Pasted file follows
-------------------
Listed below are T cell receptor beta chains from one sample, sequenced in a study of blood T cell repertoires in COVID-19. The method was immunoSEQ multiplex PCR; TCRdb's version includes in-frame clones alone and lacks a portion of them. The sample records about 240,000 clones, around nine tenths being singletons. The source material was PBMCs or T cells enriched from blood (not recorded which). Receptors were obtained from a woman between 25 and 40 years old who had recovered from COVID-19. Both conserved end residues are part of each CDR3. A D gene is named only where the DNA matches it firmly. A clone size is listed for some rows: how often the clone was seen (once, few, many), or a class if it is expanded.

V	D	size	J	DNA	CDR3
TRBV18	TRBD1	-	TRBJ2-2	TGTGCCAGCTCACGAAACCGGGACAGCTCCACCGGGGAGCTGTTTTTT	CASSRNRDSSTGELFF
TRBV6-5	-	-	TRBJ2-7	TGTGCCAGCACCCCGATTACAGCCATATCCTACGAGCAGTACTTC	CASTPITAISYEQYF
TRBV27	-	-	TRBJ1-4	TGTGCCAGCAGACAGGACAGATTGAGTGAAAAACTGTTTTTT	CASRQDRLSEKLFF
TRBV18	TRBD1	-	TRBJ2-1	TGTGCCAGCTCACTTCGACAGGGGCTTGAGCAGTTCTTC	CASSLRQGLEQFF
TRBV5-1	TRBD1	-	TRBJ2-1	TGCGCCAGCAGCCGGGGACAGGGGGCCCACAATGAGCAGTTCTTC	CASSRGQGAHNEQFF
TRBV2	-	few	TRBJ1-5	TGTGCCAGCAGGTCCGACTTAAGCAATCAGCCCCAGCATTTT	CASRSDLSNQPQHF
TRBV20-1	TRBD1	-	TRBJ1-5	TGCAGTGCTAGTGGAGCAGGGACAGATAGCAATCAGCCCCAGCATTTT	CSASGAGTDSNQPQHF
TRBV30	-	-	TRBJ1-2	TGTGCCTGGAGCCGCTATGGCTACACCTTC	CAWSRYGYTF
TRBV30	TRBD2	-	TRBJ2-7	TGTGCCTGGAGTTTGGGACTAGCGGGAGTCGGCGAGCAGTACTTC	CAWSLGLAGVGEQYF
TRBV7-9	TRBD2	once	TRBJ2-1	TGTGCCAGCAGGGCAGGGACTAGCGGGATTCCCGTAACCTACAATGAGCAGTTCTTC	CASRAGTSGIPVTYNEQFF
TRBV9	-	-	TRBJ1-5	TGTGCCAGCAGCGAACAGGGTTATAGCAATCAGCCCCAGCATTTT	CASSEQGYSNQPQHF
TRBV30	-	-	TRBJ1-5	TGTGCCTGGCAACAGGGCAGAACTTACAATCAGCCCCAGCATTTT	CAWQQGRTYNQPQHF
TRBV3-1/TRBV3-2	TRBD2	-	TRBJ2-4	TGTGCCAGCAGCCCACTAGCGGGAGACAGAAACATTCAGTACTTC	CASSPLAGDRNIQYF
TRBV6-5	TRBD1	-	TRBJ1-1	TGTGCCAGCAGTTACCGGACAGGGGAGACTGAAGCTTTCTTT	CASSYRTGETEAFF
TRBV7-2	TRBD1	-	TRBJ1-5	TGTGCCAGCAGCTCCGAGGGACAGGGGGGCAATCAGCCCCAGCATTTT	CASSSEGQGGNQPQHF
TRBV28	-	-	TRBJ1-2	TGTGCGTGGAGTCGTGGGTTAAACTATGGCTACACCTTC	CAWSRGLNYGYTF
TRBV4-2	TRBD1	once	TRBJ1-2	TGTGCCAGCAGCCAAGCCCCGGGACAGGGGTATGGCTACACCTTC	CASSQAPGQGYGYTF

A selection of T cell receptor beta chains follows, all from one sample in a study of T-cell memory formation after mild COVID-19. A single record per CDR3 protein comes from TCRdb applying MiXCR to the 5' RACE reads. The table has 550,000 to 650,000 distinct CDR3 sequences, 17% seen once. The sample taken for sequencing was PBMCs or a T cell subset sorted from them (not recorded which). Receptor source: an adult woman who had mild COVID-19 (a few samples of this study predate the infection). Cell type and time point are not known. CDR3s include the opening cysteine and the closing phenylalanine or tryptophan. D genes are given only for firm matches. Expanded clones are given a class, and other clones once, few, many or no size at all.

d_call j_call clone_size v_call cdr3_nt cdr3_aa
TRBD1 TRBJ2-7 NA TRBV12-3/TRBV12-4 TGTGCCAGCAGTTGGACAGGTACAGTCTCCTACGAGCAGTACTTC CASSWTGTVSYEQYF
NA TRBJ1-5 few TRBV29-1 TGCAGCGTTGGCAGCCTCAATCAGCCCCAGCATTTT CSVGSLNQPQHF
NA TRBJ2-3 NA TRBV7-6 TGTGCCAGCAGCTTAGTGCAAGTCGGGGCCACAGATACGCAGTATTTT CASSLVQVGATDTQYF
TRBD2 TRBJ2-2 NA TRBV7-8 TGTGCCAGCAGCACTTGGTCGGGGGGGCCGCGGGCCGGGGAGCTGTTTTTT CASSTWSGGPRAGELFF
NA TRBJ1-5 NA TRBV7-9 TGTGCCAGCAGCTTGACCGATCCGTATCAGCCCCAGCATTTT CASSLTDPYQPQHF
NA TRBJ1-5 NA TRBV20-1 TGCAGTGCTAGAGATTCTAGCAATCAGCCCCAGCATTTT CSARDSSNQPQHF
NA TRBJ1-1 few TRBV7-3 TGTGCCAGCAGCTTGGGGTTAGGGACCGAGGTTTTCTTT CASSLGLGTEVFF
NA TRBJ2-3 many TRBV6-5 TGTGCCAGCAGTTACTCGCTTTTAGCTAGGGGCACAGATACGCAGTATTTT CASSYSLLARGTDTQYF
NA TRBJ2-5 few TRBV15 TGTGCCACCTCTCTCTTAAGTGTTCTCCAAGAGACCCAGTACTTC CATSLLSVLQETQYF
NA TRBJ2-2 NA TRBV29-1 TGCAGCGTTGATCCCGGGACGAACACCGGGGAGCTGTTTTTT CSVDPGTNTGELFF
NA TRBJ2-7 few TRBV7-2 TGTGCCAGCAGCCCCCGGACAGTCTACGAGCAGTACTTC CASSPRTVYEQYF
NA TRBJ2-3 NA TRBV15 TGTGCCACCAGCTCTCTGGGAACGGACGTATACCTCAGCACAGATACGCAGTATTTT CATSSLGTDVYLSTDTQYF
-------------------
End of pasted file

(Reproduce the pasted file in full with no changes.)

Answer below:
Listed below are T cell receptor beta chains from one sample, sequenced in a study of blood T cell repertoires in COVID-19. The method was immunoSEQ multiplex PCR; TCRdb's version includes in-frame clones alone and lacks a portion of them. The sample records about 240,000 clones, around nine tenths being singletons. The source material was PBMCs or T cells enriched from blood (not recorded which). Receptors were obtained from a woman between 25 and 40 years old who had recovered from COVID-19. Both conserved end residues are part of each CDR3. A D gene is named only where the DNA matches it firmly. A clone size is listed for some rows: how often the clone was seen (once, few, many), or a class if it is expanded.

V	D	size	J	DNA	CDR3
TRBV18	TRBD1	-	TRBJ2-2	TGTGCCAGCTCACGAAACCGGGACAGCTCCACCGGGGAGCTGTTTTTT	CASSRNRDSSTGELFF
TRBV6-5	-	-	TRBJ2-7	TGTGCCAGCACCCCGATTACAGCCATATCCTACGAGCAGTACTTC	CASTPITAISYEQYF
TRBV27	-	-	TRBJ1-4	TGTGCCAGCAGACAGGACAGATTGAGTGAAAAACTGTTTTTT	CASRQDRLSEKLFF
TRBV18	TRBD1	-	TRBJ2-1	TGTGCCAGCTCACTTCGACAGGGGCTTGAGCAGTTCTTC	CASSLRQGLEQFF
TRBV5-1	TRBD1	-	TRBJ2-1	TGCGCCAGCAGCCGGGGACAGGGGGCCCACAATGAGCAGTTCTTC	CASSRGQGAHNEQFF
TRBV2	-	few	TRBJ1-5	TGTGCCAGCAGGTCCGACTTAAGCAATCAGCCCCAGCATTTT	CASRSDLSNQPQHF
TRBV20-1	TRBD1	-	TRBJ1-5	TGCAGTGCTAGTGGAGCAGGGACAGATAGCAATCAGCCCCAGCATTTT	CSASGAGTDSNQPQHF
TRBV30	-	-	TRBJ1-2	TGTGCCTGGAGCCGCTATGGCTACACCTTC	CAWSRYGYTF
TRBV30	TRBD2	-	TRBJ2-7	TGTGCCTGGAGTTTGGGACTAGCGGGAGTCGGCGAGCAGTACTTC	CAWSLGLAGVGEQYF
TRBV7-9	TRBD2	once	TRBJ2-1	TGTGCCAGCAGGGCAGGGACTAGCGGGATTCCCGTAACCTACAATGAGCAGTTCTTC	CASRAGTSGIPVTYNEQFF
TRBV9	-	-	TRBJ1-5	TGTGCCAGCAGCGAACAGGGTTATAGCAATCAGCCCCAGCATTTT	CASSEQGYSNQPQHF
TRBV30	-	-	TRBJ1-5	TGTGCCTGGCAACAGGGCAGAACTTACAATCAGCCCCAGCATTTT	CAWQQGRTYNQPQHF
TRBV3-1/TRBV3-2	TRBD2	-	TRBJ2-4	TGTGCCAGCAGCCCACTAGCGGGAGACAGAAACATTCAGTACTTC	CASSPLAGDRNIQYF
TRBV6-5	TRBD1	-	TRBJ1-1	TGTGCCAGCAGTTACCGGACAGGGGAGACTGAAGCTTTCTTT	CASSYRTGETEAFF
TRBV7-2	TRBD1	-	TRBJ1-5	TGTGCCAGCAGCTCCGAGGGACAGGGGGGCAATCAGCCCCAGCATTTT	CASSSEGQGGNQPQHF
TRBV28	-	-	TRBJ1-2	TGTGCGTGGAGTCGTGGGTTAAACTATGGCTACACCTTC	CAWSRGLNYGYTF
TRBV4-2	TRBD1	once	TRBJ1-2	TGTGCCAGCAGCCAAGCCCCGGGACAGGGGTATGGCTACACCTTC	CASSQAPGQGYGYTF

A selection of T cell receptor beta chains follows, all from one sample in a study of T-cell memory formation after mild COVID-19. A single record per CDR3 protein comes from TCRdb applying MiXCR to the 5' RACE reads. The table has 550,000 to 650,000 distinct CDR3 sequences, 17% seen once. The sample taken for sequencing was PBMCs or a T cell subset sorted from them (not recorded which). Receptor source: an adult woman who had mild COVID-19 (a few samples of this study predate the infection). Cell type and time point are not known. CDR3s include the opening cysteine and the closing phenylalanine or tryptophan. D genes are given only for firm matches. Expanded clones are given a class, and other clones once, few, many or no size at all.

d_call j_call clone_size v_call cdr3_nt cdr3_aa
TRBD1 TRBJ2-7 NA TRBV12-3/TRBV12-4 TGTGCCAGCAGTTGGACAGGTACAGTCTCCTACGAGCAGTACTTC CASSWTGTVSYEQYF
NA TRBJ1-5 few TRBV29-1 TGCAGCGTTGGCAGCCTCAATCAGCCCCAGCATTTT CSVGSLNQPQHF
NA TRBJ2-3 NA TRBV7-6 TGTGCCAGCAGCTTAGTGCAAGTCGGGGCCACAGATACGCAGTATTTT CASSLVQVGATDTQYF
TRBD2 TRBJ2-2 NA TRBV7-8 TGTGCCAGCAGCACTTGGTCGGGGGGGCCGCGGGCCGGGGAGCTGTTTTTT CASSTWSGGPRAGELFF
NA TRBJ1-5 NA TRBV7-9 TGTGCCAGCAGCTTGACCGATCCGTATCAGCCCCAGCATTTT CASSLTDPYQPQHF
NA TRBJ1-5 NA TRBV20-1 TGCAGTGCTAGAGATTCTAGCAATCAGCCCCAGCATTTT CSARDSSNQPQHF
NA TRBJ1-1 few TRBV7-3 TGTGCCAGCAGCTTGGGGTTAGGGACCGAGGTTTTCTTT CASSLGLGTEVFF
NA TRBJ2-3 many TRBV6-5 TGTGCCAGCAGTTACTCGCTTTTAGCTAGGGGCACAGATACGCAGTATTTT CASSYSLLARGTDTQYF
NA TRBJ2-5 few TRBV15 TGTGCCACCTCTCTCTTAAGTGTTCTCCAAGAGACCCAGTACTTC CATSLLSVLQETQYF
NA TRBJ2-2 NA TRBV29-1 TGCAGCGTTGATCCCGGGACGAACACCGGGGAGCTGTTTTTT CSVDPGTNTGELFF
NA TRBJ2-7 few TRBV7-2 TGTGCCAGCAGCCCCCGGACAGTCTACGAGCAGTACTTC CASSPRTVYEQYF
NA TRBJ2-3 NA TRBV15 TGTGCCACCAGCTCTCTGGGAACGGACGTATACCTCAGCACAGATACGCAGTATTTT CATSSLGTDVYLSTDTQYF